Common swimming pool accidents (and how to avoid them)

Almost everyone enjoys a good swim but swimming pools can actually be relatively dangerous places if you don’t take the right precautions. Here we take a look at some of the most common incidents and accidents that you can have in and around a swimming pool, as well as providing tips and advice on how to avoid them.

Falling in

It is something that every parent worries about – what happens if their child falls into a swimming pool and can’t swim? Young children are especially at risk around swimming pools, especially if they are not yet older enough to understand the dangers of falling in water. And, of course, while this is not something that you can ever rule out entirely, there are many steps that you can take to make it much less likely to occur.

Firstly, every swimming pool should have some sort of fence or barrier around its vicinity. This acts as a natural first defence against being able to fall into the pool. The barrier should be tall enough that small children who don’t understand the dangers should not be able to climb over them. And if there is a door, this should have a lock.

Additionally, supervising children at all times when they are around the pool is an essential part of reducing this possibility.

Falling through the cover

Interestingly, many pool owners attempt to believe that they have remedied the possibility of people falling in by having a cover. However, this is not always correct, and in fact in some cases a cover can actually make a pool more dangerous. For example, if a child doesn’t realise that they are stepping onto a cover they can potentially get sucked underneath – escaping from a tangled pool cover can be difficult even for adults.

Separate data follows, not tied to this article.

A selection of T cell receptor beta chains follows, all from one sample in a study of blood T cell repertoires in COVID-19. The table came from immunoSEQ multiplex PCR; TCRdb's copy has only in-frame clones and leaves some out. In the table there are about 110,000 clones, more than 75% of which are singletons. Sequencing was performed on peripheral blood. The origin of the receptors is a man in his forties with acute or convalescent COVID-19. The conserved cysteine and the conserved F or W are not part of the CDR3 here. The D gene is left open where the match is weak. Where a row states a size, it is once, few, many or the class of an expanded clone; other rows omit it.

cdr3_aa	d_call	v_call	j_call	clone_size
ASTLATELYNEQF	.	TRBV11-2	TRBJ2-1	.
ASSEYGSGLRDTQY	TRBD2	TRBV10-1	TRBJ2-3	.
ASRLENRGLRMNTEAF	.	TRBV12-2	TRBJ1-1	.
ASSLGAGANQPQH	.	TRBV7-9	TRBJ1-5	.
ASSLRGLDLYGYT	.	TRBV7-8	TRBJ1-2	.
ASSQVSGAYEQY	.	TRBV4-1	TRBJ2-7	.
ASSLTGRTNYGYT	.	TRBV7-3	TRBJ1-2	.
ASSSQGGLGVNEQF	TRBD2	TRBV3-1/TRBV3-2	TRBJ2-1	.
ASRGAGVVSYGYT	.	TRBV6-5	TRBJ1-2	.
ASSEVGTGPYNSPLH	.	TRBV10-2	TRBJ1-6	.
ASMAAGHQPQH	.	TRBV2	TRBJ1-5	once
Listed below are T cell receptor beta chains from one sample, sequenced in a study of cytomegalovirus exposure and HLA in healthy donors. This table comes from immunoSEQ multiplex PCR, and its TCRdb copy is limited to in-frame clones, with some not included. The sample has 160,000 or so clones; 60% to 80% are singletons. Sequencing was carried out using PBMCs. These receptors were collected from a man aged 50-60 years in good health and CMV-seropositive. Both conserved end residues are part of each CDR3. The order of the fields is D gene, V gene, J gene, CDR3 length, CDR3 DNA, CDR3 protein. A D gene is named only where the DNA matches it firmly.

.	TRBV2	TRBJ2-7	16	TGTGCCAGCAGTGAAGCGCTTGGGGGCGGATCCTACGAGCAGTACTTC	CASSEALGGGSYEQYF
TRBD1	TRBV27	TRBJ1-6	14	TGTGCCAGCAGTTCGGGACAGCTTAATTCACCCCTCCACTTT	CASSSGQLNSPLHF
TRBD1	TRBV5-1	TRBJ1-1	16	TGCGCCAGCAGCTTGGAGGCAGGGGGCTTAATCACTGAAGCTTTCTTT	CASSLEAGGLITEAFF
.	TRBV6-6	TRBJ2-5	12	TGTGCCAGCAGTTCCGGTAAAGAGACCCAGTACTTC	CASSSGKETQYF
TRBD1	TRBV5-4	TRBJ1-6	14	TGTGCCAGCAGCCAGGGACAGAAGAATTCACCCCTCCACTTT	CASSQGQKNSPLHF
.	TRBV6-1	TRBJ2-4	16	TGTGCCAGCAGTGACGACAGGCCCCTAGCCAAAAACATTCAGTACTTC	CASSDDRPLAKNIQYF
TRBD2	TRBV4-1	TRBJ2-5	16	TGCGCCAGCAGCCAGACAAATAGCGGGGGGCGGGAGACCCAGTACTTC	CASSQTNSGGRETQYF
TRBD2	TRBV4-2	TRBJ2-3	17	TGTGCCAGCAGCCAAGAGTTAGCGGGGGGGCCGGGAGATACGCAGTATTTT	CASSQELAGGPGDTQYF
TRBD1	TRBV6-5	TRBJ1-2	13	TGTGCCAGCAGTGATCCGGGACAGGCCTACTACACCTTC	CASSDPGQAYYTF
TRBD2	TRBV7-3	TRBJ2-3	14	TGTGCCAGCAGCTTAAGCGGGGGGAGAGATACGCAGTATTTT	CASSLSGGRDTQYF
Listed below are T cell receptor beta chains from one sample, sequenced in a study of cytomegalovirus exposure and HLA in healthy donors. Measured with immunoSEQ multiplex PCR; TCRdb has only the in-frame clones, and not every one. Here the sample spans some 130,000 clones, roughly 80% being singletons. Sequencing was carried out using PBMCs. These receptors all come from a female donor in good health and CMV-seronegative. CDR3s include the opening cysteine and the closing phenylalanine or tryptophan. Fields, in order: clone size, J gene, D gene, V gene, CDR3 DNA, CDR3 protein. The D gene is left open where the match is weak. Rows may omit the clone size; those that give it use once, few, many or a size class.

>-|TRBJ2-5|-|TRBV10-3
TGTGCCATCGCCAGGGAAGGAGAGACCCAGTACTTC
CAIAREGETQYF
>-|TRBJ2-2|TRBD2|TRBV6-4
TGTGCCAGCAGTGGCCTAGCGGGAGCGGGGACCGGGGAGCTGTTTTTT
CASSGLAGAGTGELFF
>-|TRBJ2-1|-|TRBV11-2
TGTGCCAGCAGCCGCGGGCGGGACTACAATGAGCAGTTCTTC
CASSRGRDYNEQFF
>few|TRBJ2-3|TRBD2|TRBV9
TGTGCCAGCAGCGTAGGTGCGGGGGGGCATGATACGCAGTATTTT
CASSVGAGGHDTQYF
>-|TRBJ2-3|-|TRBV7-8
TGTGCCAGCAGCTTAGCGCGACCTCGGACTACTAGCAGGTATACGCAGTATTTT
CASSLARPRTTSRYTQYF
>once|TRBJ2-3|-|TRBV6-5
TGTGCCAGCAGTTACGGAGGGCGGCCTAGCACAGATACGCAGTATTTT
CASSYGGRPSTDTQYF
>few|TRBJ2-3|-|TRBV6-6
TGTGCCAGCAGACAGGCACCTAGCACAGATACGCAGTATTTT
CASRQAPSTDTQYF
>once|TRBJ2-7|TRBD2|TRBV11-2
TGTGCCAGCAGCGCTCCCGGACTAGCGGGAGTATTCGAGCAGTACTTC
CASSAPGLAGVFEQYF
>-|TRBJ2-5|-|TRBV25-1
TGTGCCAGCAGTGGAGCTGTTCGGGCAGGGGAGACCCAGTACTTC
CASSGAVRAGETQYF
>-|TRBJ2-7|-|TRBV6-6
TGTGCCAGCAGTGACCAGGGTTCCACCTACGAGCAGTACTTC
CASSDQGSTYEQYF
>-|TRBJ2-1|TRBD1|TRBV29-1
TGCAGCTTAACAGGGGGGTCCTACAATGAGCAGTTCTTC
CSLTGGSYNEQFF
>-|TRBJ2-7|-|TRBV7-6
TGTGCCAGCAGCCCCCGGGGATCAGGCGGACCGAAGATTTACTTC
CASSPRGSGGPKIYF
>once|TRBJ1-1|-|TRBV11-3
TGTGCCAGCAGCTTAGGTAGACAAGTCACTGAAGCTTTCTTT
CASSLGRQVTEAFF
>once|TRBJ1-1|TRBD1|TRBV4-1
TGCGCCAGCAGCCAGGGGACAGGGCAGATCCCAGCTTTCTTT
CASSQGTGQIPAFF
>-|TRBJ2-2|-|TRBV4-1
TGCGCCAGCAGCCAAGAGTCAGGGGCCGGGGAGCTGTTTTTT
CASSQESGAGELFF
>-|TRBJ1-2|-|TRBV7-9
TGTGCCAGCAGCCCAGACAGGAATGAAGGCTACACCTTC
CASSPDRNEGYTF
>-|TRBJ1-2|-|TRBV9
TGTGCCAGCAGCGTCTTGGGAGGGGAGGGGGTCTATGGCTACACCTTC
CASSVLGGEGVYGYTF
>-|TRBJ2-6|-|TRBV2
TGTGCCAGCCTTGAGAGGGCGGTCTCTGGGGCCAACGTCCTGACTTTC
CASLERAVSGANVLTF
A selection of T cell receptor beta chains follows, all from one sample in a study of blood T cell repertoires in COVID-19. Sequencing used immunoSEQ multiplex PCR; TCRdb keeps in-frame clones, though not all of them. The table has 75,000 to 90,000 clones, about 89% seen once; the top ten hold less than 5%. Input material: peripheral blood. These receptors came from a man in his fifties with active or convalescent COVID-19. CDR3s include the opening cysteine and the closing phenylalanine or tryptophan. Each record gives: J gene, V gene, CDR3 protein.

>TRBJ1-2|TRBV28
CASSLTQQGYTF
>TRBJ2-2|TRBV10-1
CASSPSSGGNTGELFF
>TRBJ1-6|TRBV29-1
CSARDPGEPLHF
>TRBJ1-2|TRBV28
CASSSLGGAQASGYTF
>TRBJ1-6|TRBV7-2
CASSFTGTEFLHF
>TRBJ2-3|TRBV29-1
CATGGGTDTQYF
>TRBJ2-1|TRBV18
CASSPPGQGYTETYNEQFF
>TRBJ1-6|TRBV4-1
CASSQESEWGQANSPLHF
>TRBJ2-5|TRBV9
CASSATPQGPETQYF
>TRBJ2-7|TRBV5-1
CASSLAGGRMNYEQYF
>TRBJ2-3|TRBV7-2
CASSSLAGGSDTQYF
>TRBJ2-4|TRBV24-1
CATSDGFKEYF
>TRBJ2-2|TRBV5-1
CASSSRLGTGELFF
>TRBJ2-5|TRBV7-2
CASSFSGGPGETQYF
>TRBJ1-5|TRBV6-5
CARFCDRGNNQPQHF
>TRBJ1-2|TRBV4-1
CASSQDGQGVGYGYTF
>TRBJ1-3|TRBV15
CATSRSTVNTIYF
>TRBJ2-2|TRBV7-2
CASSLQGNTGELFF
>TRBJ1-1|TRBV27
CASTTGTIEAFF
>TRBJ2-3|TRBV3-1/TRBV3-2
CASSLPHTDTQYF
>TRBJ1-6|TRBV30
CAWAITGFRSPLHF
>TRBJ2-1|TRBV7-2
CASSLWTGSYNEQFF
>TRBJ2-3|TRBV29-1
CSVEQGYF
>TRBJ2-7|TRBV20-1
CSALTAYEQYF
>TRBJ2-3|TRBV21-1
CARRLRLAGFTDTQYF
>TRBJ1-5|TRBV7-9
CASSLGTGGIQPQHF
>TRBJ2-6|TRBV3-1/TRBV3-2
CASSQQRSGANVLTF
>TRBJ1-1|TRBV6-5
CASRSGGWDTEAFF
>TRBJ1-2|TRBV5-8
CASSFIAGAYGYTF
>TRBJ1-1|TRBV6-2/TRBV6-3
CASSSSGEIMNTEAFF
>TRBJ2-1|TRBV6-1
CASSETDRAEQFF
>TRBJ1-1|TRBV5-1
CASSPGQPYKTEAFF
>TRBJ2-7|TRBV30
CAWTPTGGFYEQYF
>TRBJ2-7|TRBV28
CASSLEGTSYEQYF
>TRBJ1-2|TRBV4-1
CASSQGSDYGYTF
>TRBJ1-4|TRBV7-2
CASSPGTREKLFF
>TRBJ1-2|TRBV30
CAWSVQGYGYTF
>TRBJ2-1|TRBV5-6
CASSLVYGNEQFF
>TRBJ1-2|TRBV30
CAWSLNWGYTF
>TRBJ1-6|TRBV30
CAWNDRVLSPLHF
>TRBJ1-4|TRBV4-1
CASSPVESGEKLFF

It is important then, to make sure that you are investing in the right kind of swimming pool cover. An automatic, slatted cover, for example, can actually support the weight of a child (some are even able to support the weight of an adult). If you are looking into having a pool installed, make sure that you have an effective cover installed.

Diving into a shallow area

Unfortunately, it is not uncommon for people to suffer very significant injuries because they dive into the shallow end of a swimming pool. When someone lands on their head and neck with the full weight of their body from a jumping position, the result can be devastating, and many individuals have suffer irreversible and sometimes life-threatening spinal cord injuries from doing so.

You might think that this possibility is unlikely, but if someone is not familiar with your swimming pool it could happen. It is important then, to make sure that the depth of the water is clearly signposted and that if the water is not safe for diving, this fact is indicated. Additionally make sure that you provide this information to anyone who is new to your pool – especially if they have a propensity to dive in swimming pools.

Slipping over

Not all swimming pool accidents occur in the water and probably actually by far the most common swimming related injuries occur when people fall over in the slippery surface around the pool. A slippery and hard surface is naturally a very bad combination, and broken bones and head injuries are not uncommon.

The best way to remedy this is at the design stage – think about the areas around the pool and choose a material that is not slippery when wet, such as wood. Additionally, you should make sure that the pool area has drainage.

Illness from the water

It’s something that many of us don’t even think about when using a swimming pool, but the water can be breeding ground for bacteria and this can lead to illness if the water quality and safety is not managed properly.

It is important to ensure, then, that you clean your pool properly and use the right balance of chemicals. Failing to do so can make your swimming a genuinely dangerous place to swim. And on another note, if you can smell chlorine coming off the water this is generally a bad thing. That smell doesn’t come from the chemicals, but from a chemical reaction between the chlorine and the nitrogen found in human sweat and urine.

Sharing is caring!

Leave a Reply

Your email address will not be published. Required fields are marked *